Housing 'Window of Opportunity' May Be Closing

July 9, 2008

COLUMBIA, SC – JULY 8, 2008 — With near-record low interest rates, competitive prices and a large selection of homes to choose from, the current market strongly favors new home buyers. But economic conditions indicate that consumers who are sitting on the fence hoping to get a better deal probably shouldn’t wait any longer, according to the Home Builders Association of Greater Columbia.

“Changes in interest rates, cost of building materials and inventory of unsold homes will have an impact on the buyer’s market,” said George Delk, president of the Home Builders Association. “Buyers who take advantage of today’s optimum conditions can get more home than they could just a few years ago, but it’s not going to last forever.”

Interest rates, although lower than they were a year ago, have started to move up. Rates on 30-year Freddie Mac fixed-rate conforming loans are ½ percent higher than they were three months ago in April. And Business Week’s senior editor and senior economist James Cooper recently wrote that, “On June 11, the futures market was betting heavily on at least one increase in the Fed’s target rate in the second half of the year.”

What it costs to build a new home is likely to increase as well, which builders will have to reflect in their prices. According to Bernard Markstein, senior economist for the National Association of Home Builders (NAHB), “Higher energy prices and industrial expansion in the rest of the world are continuing to put additional upward pressure on construction material prices.  Already, prices for building materials for single-family new construction, which were rising by about 2.5 percent until a few months ago, increased 4.7 percent from May 2007 to May 2008.”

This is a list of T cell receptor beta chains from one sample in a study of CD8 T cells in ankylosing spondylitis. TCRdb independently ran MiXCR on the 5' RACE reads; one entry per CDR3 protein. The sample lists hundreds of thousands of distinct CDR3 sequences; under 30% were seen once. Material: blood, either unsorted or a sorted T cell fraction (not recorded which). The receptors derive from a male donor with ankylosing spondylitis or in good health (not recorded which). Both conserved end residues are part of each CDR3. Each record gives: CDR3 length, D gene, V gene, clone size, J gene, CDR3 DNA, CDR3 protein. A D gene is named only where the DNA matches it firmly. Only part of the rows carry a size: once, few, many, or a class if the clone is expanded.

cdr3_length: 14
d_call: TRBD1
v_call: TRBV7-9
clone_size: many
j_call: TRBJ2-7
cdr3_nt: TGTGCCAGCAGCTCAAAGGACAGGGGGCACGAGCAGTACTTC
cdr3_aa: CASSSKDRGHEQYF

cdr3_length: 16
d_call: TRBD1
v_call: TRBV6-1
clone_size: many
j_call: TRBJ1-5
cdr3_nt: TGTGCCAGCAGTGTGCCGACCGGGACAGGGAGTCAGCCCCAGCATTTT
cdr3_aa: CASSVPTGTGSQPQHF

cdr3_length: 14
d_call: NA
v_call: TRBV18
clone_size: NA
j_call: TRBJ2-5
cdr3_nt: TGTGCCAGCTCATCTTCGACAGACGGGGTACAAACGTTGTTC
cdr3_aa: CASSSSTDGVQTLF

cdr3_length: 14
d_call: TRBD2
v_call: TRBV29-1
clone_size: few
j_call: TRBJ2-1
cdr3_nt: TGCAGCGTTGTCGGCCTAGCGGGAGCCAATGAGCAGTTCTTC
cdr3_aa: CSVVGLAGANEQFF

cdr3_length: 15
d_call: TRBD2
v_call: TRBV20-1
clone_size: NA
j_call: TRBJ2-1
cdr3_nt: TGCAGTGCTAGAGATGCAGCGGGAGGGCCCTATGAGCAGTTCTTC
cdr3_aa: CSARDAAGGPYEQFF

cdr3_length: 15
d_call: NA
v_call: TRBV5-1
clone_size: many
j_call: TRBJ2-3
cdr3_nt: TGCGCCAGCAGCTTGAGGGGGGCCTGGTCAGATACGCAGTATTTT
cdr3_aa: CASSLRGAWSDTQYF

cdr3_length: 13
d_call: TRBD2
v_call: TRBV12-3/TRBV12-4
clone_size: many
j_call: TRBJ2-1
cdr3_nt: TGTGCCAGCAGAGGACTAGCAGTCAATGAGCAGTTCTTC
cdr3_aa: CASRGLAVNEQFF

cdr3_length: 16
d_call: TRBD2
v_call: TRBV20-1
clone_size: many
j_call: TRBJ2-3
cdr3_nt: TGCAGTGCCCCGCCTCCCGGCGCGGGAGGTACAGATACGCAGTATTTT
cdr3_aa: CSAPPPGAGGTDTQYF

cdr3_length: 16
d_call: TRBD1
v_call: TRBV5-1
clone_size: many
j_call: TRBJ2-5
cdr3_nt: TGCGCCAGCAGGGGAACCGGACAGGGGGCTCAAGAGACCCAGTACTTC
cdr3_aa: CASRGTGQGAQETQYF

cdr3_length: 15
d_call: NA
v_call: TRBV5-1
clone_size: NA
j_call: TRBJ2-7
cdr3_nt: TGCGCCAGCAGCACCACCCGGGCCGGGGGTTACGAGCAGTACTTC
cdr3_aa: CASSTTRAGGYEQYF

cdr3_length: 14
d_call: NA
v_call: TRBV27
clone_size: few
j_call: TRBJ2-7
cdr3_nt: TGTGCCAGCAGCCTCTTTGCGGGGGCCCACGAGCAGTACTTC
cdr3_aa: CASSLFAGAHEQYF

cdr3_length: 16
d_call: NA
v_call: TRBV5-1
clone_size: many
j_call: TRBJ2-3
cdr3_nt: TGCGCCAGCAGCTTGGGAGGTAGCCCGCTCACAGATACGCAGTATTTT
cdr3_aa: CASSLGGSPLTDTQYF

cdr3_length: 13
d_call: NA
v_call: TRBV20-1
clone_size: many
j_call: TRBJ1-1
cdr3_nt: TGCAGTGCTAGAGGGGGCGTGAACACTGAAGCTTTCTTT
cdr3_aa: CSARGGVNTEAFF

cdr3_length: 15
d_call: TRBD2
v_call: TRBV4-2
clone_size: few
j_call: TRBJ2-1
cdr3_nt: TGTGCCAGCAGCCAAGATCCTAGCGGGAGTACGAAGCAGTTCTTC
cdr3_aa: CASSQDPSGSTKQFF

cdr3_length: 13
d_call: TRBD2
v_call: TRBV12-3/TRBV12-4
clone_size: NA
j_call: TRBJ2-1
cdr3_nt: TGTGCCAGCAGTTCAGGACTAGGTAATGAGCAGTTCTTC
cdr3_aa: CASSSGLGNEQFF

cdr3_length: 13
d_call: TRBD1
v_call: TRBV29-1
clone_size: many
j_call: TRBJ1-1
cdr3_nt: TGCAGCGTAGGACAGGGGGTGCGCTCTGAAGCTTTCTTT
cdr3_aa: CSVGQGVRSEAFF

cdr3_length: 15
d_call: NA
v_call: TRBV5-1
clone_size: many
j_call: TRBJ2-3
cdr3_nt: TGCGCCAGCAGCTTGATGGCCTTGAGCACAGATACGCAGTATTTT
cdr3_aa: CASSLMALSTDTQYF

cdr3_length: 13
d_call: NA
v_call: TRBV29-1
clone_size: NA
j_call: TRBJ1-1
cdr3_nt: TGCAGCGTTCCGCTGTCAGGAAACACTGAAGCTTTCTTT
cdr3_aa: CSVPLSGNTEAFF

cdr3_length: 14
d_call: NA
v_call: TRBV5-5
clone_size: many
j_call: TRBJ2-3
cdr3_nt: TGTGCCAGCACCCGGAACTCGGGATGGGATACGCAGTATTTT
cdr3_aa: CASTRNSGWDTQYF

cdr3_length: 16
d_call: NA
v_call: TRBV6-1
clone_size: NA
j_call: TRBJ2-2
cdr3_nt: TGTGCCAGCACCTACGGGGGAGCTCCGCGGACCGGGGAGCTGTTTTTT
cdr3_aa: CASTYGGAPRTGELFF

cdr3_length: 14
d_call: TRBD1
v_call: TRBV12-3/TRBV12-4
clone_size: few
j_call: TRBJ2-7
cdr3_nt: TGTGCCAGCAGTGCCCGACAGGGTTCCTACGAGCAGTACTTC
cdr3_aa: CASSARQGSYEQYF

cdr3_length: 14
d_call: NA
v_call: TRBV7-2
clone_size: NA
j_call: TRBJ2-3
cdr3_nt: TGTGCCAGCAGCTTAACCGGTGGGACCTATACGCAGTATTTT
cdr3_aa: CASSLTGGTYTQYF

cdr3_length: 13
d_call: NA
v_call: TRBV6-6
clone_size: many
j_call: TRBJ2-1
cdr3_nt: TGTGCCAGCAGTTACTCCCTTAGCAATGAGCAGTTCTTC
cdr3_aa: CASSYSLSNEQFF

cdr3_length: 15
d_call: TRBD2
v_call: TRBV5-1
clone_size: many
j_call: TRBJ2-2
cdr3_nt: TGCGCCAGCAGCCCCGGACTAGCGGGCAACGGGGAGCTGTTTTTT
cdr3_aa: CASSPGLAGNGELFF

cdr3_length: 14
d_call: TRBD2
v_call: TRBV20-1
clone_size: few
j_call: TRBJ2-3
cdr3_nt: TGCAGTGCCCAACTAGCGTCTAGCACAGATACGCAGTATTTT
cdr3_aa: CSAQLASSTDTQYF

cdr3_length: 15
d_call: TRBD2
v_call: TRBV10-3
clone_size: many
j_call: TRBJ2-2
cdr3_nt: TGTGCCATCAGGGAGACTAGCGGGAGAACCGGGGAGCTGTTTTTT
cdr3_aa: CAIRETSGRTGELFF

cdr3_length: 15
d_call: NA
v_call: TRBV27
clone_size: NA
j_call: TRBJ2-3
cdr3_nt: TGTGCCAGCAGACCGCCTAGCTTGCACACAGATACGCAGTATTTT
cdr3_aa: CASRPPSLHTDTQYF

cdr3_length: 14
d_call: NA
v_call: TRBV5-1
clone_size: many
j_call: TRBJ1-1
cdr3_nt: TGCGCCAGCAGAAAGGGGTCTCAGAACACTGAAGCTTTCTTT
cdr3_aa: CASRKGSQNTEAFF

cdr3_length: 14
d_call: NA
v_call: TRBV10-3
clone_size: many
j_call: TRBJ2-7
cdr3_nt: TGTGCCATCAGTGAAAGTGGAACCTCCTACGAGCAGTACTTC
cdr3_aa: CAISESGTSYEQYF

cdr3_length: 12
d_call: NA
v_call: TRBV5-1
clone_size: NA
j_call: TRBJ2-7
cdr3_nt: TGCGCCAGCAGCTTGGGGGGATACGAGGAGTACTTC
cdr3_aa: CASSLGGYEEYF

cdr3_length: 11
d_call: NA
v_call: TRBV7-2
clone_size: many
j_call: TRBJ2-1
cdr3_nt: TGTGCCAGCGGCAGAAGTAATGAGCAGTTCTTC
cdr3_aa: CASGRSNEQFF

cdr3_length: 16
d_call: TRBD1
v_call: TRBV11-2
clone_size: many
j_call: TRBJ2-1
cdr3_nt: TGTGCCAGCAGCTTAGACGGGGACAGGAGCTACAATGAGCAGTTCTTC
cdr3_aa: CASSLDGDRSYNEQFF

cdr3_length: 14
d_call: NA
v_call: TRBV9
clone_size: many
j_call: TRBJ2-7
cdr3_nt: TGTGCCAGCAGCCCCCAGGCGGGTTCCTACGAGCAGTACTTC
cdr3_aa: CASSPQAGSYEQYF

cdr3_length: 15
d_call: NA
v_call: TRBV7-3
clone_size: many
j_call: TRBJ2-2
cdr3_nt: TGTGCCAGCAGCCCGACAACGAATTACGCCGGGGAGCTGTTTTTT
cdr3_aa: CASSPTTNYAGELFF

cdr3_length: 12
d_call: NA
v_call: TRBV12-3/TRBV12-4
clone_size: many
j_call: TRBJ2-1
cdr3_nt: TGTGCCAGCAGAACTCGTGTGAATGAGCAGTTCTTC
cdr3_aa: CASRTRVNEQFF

Finally, builders today are offering attractive incentives to sell surplus inventory. But they are also adjusting their production in the slowdown, so when the homes currently on the market are sold, there won’t be as many to choose from for the next couple of years. And builders won’t be as inclined to make deals.

Homeowners and buyers in the midlands have seen their investments continue to grow in value through the first quarter of 2008. The latest report issued by the Office of Federal Housing Enterprise Oversight places Columbia, South Carolina at number 24 in the nation in increases in home prices. The one-year appreciation figure of 5.3% is better than 92% of the 292 metropolitan markets surveyed. South Carolina ranks number 11 in the Housing Price Index of the 50 states. Much has been made of a decline in housing prices caused by a slowdown in Florida, California, Nevada and Arizona, states that have a disproportionate impact on national figures, but the southeast has demonstrated its economic strength by posting some of the nation’s most encouraging housing statistics.

“Owning a home remains the best way for families to grow their wealth over the long term, and a fixed-rate mortgage protects you against increases in rent that could come with inflation,” said Delk. “New homes also provide great energy-efficiency that will benefit the family for years to come.  Ultimately, a purchase of a home is an investment in your family and your community.”